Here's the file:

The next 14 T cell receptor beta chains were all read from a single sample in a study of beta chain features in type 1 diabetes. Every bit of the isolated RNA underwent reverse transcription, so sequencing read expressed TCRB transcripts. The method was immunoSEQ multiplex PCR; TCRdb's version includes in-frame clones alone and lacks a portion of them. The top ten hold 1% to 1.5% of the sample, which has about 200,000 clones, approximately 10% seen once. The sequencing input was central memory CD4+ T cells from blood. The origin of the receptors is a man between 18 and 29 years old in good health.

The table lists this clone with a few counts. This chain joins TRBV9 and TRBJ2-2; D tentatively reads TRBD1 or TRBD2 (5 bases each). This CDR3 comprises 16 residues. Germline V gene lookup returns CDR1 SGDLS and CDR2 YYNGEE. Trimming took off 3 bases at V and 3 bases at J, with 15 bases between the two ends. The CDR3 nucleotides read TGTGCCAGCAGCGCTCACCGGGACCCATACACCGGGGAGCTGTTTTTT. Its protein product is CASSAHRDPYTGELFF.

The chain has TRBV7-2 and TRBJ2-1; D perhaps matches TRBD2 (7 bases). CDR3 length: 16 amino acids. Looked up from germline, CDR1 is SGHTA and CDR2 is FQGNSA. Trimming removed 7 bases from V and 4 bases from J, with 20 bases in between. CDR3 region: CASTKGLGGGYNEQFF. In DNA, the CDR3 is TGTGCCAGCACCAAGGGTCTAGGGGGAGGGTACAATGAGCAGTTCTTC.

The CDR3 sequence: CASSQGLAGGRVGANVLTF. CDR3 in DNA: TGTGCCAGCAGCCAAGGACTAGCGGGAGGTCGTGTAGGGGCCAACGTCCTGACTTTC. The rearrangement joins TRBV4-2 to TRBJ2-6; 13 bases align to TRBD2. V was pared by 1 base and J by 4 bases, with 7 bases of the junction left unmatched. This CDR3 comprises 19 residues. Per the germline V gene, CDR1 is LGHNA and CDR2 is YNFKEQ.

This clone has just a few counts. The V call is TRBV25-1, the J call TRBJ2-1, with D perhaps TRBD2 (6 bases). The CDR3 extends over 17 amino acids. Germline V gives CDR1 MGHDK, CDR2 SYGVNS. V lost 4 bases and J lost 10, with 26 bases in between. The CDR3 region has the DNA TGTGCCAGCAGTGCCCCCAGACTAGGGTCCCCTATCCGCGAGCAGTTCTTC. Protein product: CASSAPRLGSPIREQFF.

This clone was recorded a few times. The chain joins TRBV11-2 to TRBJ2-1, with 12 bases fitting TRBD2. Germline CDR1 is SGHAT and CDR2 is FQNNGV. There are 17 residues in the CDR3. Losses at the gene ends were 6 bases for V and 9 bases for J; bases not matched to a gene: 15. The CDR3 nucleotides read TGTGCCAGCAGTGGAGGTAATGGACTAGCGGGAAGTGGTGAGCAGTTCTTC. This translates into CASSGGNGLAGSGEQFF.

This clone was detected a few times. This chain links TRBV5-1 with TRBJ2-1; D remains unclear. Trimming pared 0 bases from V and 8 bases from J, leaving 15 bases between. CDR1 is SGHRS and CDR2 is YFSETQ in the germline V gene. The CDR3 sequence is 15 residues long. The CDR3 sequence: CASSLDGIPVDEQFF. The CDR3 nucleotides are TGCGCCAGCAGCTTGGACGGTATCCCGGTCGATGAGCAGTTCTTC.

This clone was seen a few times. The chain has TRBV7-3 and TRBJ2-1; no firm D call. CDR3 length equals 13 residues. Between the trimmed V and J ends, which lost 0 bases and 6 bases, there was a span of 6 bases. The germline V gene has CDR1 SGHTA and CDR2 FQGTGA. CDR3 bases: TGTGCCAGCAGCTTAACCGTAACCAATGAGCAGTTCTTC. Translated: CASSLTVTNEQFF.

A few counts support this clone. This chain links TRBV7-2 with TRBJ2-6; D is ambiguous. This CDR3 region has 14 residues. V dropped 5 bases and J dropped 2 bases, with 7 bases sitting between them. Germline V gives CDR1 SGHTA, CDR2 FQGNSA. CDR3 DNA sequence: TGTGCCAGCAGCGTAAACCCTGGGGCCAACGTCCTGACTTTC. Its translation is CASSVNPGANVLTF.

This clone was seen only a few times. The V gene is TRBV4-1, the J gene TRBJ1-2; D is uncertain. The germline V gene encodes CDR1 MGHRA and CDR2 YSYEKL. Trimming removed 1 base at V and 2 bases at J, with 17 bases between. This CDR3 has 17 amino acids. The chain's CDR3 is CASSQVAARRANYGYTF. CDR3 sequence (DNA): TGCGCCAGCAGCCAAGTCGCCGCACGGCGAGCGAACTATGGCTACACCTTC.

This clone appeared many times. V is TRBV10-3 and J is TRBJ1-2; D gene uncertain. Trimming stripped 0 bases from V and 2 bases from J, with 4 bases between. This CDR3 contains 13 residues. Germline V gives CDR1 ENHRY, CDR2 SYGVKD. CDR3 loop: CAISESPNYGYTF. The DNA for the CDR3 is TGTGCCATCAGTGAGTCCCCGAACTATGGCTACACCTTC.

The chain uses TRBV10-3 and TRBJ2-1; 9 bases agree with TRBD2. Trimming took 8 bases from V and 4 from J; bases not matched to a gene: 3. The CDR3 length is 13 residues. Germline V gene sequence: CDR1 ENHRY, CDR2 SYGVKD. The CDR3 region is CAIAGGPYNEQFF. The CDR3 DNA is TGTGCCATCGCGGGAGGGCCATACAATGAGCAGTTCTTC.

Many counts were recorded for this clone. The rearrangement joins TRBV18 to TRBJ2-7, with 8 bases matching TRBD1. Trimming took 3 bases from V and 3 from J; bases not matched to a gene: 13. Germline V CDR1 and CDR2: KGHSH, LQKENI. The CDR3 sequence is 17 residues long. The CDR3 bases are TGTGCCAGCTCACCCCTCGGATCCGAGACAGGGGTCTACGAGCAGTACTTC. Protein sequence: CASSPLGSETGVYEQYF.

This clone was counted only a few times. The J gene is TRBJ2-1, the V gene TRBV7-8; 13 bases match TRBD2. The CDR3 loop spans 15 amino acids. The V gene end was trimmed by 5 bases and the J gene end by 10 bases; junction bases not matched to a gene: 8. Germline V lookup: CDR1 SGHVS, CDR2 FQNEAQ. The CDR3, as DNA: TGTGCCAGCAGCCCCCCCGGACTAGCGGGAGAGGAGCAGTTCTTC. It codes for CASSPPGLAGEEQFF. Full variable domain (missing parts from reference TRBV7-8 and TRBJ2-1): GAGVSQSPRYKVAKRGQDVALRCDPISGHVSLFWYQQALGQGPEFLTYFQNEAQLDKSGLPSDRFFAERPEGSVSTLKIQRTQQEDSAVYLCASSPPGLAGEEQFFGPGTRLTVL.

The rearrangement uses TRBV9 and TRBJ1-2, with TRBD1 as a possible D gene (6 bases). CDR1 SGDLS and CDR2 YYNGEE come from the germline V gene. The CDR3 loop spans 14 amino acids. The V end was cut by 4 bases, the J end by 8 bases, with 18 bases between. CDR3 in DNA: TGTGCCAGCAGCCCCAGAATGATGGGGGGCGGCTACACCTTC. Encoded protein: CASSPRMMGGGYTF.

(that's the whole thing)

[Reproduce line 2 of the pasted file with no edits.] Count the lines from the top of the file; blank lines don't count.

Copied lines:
The table lists this clone with a few counts. This chain joins TRBV9 and TRBJ2-2; D tentatively reads TRBD1 or TRBD2 (5 bases each). This CDR3 comprises 16 residues. Germline V gene lookup returns CDR1 SGDLS and CDR2 YYNGEE. Trimming took off 3 bases at V and 3 bases at J, with 15 bases between the two ends. The CDR3 nucleotides read TGTGCCAGCAGCGCTCACCGGGACCCATACACCGGGGAGCTGTTTTTT. Its protein product is CASSAHRDPYTGELFF.